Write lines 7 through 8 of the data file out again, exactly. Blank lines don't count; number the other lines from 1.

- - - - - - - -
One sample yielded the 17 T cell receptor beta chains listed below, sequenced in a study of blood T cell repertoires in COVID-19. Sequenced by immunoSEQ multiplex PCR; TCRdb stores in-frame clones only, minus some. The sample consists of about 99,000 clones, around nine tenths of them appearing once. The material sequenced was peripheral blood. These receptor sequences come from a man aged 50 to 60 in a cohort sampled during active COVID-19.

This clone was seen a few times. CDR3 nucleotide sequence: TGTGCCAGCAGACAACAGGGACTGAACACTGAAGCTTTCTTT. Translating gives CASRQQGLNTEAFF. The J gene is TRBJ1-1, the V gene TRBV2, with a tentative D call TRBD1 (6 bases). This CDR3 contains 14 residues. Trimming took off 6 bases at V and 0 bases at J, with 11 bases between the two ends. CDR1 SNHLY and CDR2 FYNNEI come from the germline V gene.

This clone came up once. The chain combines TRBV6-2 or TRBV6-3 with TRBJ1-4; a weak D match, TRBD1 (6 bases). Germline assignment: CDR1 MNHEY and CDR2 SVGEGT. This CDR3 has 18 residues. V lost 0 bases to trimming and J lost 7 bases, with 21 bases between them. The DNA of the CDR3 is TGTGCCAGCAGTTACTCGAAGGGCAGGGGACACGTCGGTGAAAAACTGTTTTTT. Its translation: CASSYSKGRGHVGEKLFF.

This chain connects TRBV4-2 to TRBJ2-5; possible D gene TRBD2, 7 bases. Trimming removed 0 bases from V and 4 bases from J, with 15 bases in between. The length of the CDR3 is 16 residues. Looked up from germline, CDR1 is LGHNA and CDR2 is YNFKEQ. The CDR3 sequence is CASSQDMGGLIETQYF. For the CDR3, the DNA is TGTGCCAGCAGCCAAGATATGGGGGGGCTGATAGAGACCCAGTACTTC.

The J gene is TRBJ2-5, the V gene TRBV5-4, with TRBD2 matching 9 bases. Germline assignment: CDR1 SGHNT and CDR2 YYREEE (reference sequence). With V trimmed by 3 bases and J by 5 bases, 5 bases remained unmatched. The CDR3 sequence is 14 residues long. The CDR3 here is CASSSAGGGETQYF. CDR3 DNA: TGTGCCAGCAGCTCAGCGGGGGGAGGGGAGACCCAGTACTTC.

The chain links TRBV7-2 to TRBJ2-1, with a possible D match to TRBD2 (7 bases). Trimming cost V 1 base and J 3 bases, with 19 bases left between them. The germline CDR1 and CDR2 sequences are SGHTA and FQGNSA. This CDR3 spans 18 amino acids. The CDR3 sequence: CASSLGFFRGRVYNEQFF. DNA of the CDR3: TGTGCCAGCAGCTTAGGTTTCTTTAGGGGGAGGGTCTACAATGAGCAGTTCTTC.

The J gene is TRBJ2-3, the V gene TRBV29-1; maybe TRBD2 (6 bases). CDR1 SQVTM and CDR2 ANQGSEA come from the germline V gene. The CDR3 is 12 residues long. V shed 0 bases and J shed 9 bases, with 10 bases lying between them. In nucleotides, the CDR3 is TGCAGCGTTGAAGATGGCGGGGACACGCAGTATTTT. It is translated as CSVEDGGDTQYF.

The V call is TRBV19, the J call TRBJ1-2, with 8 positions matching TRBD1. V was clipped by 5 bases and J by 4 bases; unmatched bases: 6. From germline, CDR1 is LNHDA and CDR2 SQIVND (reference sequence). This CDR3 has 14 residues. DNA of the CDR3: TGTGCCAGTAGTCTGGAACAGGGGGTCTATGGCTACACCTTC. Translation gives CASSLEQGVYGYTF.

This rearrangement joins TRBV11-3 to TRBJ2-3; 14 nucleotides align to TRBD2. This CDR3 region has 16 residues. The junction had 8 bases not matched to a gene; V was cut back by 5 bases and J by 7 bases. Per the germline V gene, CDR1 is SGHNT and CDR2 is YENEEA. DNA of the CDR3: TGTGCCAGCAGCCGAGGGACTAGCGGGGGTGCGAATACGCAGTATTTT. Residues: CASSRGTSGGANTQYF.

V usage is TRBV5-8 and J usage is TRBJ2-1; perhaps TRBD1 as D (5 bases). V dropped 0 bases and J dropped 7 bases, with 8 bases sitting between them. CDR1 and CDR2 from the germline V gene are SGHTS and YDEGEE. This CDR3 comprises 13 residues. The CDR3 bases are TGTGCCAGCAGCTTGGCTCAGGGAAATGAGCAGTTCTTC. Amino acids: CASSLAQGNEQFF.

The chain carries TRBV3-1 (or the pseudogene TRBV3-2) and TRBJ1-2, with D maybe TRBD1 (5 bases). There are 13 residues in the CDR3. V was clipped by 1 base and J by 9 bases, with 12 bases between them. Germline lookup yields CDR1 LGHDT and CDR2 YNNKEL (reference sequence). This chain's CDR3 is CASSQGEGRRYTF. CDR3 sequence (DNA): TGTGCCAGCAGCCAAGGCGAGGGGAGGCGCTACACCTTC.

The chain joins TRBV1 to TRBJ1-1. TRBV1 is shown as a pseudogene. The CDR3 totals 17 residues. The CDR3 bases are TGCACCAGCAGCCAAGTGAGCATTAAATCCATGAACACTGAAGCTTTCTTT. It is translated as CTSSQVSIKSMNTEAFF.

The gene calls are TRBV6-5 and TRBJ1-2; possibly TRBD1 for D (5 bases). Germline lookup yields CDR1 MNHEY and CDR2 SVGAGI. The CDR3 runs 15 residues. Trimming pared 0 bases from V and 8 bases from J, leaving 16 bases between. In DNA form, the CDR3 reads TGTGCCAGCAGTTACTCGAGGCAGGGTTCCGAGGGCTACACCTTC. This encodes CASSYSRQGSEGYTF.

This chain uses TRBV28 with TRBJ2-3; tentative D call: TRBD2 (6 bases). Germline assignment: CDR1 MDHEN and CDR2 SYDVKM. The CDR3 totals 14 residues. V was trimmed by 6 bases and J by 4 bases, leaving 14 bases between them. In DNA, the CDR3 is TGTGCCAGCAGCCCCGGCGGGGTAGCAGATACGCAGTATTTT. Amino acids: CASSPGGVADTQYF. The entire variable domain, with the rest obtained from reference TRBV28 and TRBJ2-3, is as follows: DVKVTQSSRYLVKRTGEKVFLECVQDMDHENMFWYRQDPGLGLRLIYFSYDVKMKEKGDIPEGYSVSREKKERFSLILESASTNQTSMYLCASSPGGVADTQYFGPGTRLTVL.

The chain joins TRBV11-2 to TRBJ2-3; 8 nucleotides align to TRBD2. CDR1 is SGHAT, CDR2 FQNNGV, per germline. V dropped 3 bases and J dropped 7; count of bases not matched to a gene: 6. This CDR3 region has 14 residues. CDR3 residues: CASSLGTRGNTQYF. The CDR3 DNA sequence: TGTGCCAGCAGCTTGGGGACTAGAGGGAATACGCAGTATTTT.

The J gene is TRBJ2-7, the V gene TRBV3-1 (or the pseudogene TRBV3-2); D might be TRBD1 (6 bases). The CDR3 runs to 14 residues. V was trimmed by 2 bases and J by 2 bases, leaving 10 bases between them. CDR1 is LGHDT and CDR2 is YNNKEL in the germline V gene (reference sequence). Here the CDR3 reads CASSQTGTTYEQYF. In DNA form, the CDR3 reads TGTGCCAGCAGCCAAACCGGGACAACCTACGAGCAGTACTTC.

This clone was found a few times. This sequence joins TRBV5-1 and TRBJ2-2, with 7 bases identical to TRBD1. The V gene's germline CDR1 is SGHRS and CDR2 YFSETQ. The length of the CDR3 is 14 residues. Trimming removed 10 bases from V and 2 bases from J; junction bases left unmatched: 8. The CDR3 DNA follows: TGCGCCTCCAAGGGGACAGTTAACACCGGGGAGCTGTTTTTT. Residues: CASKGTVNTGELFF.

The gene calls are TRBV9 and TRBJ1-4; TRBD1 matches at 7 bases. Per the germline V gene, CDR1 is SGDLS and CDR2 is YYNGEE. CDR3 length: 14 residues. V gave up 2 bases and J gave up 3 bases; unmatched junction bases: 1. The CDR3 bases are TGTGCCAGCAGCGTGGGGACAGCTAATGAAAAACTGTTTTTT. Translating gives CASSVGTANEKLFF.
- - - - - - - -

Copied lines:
The J gene is TRBJ2-3, the V gene TRBV29-1; maybe TRBD2 (6 bases). CDR1 SQVTM and CDR2 ANQGSEA come from the germline V gene. The CDR3 is 12 residues long. V shed 0 bases and J shed 9 bases, with 10 bases lying between them. In nucleotides, the CDR3 is TGCAGCGTTGAAGATGGCGGGGACACGCAGTATTTT. It is translated as CSVEDGGDTQYF.

The V call is TRBV19, the J call TRBJ1-2, with 8 positions matching TRBD1. V was clipped by 5 bases and J by 4 bases; unmatched bases: 6. From germline, CDR1 is LNHDA and CDR2 SQIVND (reference sequence). This CDR3 has 14 residues. DNA of the CDR3: TGTGCCAGTAGTCTGGAACAGGGGGTCTATGGCTACACCTTC. Translation gives CASSLEQGVYGYTF.